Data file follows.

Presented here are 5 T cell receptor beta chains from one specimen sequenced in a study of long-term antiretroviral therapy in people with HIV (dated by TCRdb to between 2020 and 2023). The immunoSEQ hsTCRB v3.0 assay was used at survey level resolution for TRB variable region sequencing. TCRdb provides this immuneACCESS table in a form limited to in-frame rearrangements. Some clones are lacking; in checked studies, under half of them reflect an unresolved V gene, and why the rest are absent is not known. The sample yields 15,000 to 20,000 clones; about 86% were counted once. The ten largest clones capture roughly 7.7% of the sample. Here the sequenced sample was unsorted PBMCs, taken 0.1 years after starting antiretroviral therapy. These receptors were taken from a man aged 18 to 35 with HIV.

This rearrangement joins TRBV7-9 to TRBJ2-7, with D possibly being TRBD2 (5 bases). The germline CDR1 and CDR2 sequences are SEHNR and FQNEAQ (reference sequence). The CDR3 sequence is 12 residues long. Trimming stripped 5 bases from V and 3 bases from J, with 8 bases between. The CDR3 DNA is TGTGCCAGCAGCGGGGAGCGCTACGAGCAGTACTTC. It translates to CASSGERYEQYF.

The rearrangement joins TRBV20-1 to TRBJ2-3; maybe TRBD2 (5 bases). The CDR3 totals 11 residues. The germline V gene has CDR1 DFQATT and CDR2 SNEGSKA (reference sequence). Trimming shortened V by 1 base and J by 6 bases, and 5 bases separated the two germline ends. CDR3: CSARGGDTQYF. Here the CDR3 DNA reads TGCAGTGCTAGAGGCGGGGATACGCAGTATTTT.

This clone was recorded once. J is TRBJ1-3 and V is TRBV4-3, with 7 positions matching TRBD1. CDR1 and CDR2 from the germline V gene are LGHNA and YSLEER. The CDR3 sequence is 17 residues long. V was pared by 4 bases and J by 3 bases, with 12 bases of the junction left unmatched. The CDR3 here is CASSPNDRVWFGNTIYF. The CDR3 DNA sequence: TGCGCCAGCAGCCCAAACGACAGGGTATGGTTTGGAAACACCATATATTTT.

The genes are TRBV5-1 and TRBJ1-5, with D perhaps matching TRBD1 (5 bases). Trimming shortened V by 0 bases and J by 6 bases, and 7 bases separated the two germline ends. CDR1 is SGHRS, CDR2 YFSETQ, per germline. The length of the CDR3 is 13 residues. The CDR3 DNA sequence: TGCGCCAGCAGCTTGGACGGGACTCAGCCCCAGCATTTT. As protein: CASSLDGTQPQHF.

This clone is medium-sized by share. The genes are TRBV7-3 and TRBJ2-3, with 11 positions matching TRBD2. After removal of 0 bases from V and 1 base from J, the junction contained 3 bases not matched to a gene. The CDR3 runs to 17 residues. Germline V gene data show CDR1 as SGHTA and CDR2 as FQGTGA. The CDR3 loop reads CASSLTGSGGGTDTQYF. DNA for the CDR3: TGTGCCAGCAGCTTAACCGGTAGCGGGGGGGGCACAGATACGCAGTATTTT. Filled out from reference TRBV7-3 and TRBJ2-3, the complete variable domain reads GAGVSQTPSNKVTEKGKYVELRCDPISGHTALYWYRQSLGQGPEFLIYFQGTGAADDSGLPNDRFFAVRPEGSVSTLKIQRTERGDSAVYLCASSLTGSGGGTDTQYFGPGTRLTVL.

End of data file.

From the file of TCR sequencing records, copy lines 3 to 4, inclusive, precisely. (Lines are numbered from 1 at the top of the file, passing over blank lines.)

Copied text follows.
The rearrangement joins TRBV20-1 to TRBJ2-3; maybe TRBD2 (5 bases). The CDR3 totals 11 residues. The germline V gene has CDR1 DFQATT and CDR2 SNEGSKA (reference sequence). Trimming shortened V by 1 base and J by 6 bases, and 5 bases separated the two germline ends. CDR3: CSARGGDTQYF. Here the CDR3 DNA reads TGCAGTGCTAGAGGCGGGGATACGCAGTATTTT.

This clone was recorded once. J is TRBJ1-3 and V is TRBV4-3, with 7 positions matching TRBD1. CDR1 and CDR2 from the germline V gene are LGHNA and YSLEER. The CDR3 sequence is 17 residues long. V was pared by 4 bases and J by 3 bases, with 12 bases of the junction left unmatched. The CDR3 here is CASSPNDRVWFGNTIYF. The CDR3 DNA sequence: TGCGCCAGCAGCCCAAACGACAGGGTATGGTTTGGAAACACCATATATTTT.